The Fire TV 4K Max comes with the all-new Fire TV Experience that launched in 2020 and there will be some who bemoan the degree of Amazon-centric content – and they’d be right to do so in my opinion. The carousel is mostly Prime Video and Freevee-centric with the odd nod to other apps to highlight/promote recent content.

Fire TV 4K Max home screen

I had to plunge through plenty of rows before recommendations for iPlayer and Netflix appeared, and their placement seems to shift with regularity. As a revamp of the previous interface, it’s more visually interesting – if broken up with more ads – and a benefit of the reorder is that access to apps is quicker than before but there is a lot of content to look through. The Entertainment OS on Sky Stream does a much better job at curating content for the user, and it’s more democratic in the services it highlights.

The ‘Watch List’ had been jumping around the interface but has now settled back on the home page in the form of My Stuff (which has a bookmark logo). Like Sky’s Playlist, Google’s Watchlist or Roku’s Save list, you can add content from other apps by searching for the title first and adding it.

Fire TV 4K Max Recently Watched

Dive to the top of the UI to the group of squares with a “+” sign and it’s from there that you can customise the app row that appears on the Home screen, view other downloaded apps, or find more in the App store. Select the apps you want in one of the bundle sections and you can conveniently download them all at once.

There’s a huge number of apps with Netflix, Disney+, Now, discovery+, Apple TV+, Starz Play and YouTube for video, along with the main UK catch-up/on-demand apps. Sport offers BT Sport, UFC, NFL, Eurosport, Box Nation, F1 TV and WWE, while for music there’s Spotify, Tidal, BBC Sounds, Deezer and ROXi. Whatever angle you come at the Fire TV from – news, fitness, kids – there’s plenty to fill up on.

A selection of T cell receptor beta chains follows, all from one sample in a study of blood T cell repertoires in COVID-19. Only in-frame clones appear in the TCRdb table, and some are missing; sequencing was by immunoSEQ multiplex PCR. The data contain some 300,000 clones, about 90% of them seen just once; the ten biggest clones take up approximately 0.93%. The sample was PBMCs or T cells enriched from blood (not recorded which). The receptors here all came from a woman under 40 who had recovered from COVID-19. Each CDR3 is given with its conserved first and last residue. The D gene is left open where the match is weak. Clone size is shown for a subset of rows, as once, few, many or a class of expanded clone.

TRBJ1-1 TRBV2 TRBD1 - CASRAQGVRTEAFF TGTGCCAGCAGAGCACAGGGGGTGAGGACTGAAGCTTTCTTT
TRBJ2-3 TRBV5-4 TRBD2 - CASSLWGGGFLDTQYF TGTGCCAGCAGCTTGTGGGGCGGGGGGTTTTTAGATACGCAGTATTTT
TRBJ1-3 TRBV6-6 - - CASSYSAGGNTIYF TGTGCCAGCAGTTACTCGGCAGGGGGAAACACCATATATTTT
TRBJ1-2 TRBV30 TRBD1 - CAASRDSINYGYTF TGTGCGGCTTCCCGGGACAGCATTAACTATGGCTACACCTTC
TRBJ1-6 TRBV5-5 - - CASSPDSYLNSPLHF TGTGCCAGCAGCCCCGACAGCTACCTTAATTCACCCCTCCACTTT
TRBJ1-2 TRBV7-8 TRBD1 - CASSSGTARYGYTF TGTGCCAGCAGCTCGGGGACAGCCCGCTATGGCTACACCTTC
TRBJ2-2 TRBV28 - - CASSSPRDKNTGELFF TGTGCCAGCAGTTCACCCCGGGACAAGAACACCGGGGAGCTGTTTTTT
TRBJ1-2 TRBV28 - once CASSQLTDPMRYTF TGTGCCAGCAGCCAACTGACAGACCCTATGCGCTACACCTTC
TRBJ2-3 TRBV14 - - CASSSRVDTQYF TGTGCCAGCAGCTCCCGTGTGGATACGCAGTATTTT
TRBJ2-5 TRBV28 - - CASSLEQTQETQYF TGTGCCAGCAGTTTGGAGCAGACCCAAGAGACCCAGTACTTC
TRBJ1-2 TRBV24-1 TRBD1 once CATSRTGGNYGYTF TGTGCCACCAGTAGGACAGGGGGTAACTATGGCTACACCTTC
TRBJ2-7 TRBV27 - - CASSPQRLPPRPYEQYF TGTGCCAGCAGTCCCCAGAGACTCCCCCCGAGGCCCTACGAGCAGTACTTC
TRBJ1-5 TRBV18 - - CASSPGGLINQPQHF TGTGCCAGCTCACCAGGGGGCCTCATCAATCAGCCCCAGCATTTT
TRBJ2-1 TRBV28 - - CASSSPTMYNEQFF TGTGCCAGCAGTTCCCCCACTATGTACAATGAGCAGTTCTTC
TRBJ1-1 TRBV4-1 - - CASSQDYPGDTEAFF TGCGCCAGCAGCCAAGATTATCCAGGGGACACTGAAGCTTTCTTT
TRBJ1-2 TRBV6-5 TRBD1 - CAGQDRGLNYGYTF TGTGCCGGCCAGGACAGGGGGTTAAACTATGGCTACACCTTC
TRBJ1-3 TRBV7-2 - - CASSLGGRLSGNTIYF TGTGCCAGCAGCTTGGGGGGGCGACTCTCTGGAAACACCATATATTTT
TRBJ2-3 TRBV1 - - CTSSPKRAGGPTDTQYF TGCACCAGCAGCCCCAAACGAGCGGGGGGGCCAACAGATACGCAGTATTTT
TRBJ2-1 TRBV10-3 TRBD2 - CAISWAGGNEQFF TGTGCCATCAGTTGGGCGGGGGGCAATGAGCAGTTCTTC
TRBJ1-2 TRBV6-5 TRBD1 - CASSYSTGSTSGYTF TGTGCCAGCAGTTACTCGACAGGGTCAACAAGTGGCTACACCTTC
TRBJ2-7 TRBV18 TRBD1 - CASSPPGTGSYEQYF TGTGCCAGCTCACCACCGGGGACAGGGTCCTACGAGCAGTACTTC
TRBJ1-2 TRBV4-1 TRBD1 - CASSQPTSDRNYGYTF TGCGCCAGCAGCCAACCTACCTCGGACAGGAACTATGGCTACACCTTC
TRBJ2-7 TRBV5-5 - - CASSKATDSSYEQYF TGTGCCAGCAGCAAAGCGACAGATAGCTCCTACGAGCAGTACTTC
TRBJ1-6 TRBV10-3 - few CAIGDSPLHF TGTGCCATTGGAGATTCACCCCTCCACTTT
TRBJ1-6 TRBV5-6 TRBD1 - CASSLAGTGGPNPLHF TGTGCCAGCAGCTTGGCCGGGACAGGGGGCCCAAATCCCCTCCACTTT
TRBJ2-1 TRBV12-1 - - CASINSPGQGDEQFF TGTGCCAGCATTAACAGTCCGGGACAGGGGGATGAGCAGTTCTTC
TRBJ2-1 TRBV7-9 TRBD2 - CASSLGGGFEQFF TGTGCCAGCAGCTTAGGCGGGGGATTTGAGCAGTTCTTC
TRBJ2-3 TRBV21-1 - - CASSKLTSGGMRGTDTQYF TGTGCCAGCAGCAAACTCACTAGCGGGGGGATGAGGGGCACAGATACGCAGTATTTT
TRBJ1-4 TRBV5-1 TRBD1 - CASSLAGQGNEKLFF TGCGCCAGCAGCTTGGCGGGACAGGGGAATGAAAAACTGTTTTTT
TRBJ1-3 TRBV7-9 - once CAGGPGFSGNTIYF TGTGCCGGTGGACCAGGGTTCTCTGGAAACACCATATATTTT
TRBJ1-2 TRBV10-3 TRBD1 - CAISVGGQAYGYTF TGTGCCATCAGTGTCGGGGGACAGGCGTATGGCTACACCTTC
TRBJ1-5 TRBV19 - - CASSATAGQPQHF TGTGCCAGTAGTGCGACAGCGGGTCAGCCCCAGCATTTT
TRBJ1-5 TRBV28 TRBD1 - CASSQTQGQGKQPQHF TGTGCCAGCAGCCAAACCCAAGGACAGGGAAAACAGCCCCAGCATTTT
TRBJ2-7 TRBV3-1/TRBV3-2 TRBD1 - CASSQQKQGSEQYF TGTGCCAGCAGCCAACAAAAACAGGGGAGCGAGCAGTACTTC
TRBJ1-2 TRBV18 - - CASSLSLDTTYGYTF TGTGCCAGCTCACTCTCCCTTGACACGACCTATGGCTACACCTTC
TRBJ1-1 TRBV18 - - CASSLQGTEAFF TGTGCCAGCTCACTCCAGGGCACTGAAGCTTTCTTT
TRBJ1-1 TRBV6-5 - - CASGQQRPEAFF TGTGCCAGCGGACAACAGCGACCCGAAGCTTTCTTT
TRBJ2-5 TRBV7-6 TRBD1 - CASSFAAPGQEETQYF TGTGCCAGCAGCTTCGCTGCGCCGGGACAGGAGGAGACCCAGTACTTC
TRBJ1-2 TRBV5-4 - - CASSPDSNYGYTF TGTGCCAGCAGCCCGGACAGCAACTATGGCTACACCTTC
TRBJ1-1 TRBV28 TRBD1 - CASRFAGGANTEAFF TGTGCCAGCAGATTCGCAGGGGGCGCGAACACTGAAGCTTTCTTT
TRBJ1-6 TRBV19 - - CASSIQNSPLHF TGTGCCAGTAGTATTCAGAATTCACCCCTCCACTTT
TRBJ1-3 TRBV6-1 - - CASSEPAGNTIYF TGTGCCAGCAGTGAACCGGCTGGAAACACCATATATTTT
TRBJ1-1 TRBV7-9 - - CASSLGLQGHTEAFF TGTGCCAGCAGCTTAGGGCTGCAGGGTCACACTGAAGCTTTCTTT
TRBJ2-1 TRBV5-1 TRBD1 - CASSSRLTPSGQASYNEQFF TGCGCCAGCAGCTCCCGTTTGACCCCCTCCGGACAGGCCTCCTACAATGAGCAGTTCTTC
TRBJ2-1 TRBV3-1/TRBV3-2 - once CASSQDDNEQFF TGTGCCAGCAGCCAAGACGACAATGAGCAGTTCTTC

Fire TV 4K Max apps

Other icons towards the top of the Home screen includes your Profile (Fire TV allows for up to six) and Find – which shows a breakdown of the categories and genres, with lists of recommendations and trending content.

Fire TV 4K Max profiles

The Live tab is an EPG in the vein of Samsung’s TV Plus, although there are a fewer number of live and on-demand channels. There’s the Red Bull Channel, My5, 5USA, 5Star, 5Action, 5USA, with the option of adding Prime Video channels such as the Eurosport player. Despite the appearance of iPlayer, All 4 and ITV Hub apps, they’re not directly integrated into the Fire TV EPG.

If, like me, you’re frequently surprised when you land on a title and a trailer unexpectedly plays, the auto-play feature can be turned off in the settings. Other Amazon-centred features include Live Picture-in-Picture where you can check your smart camera without stopping what you are watching (the first Fire TV Stick to get this feature); integration with Ring doorbell, Echo speakers and Hive thermostat.

Fire TV 4K Max settings


  • Great audio/visual performance
  • Slick streaming
  • Wi-Fi 6 support
  • No high-res audio support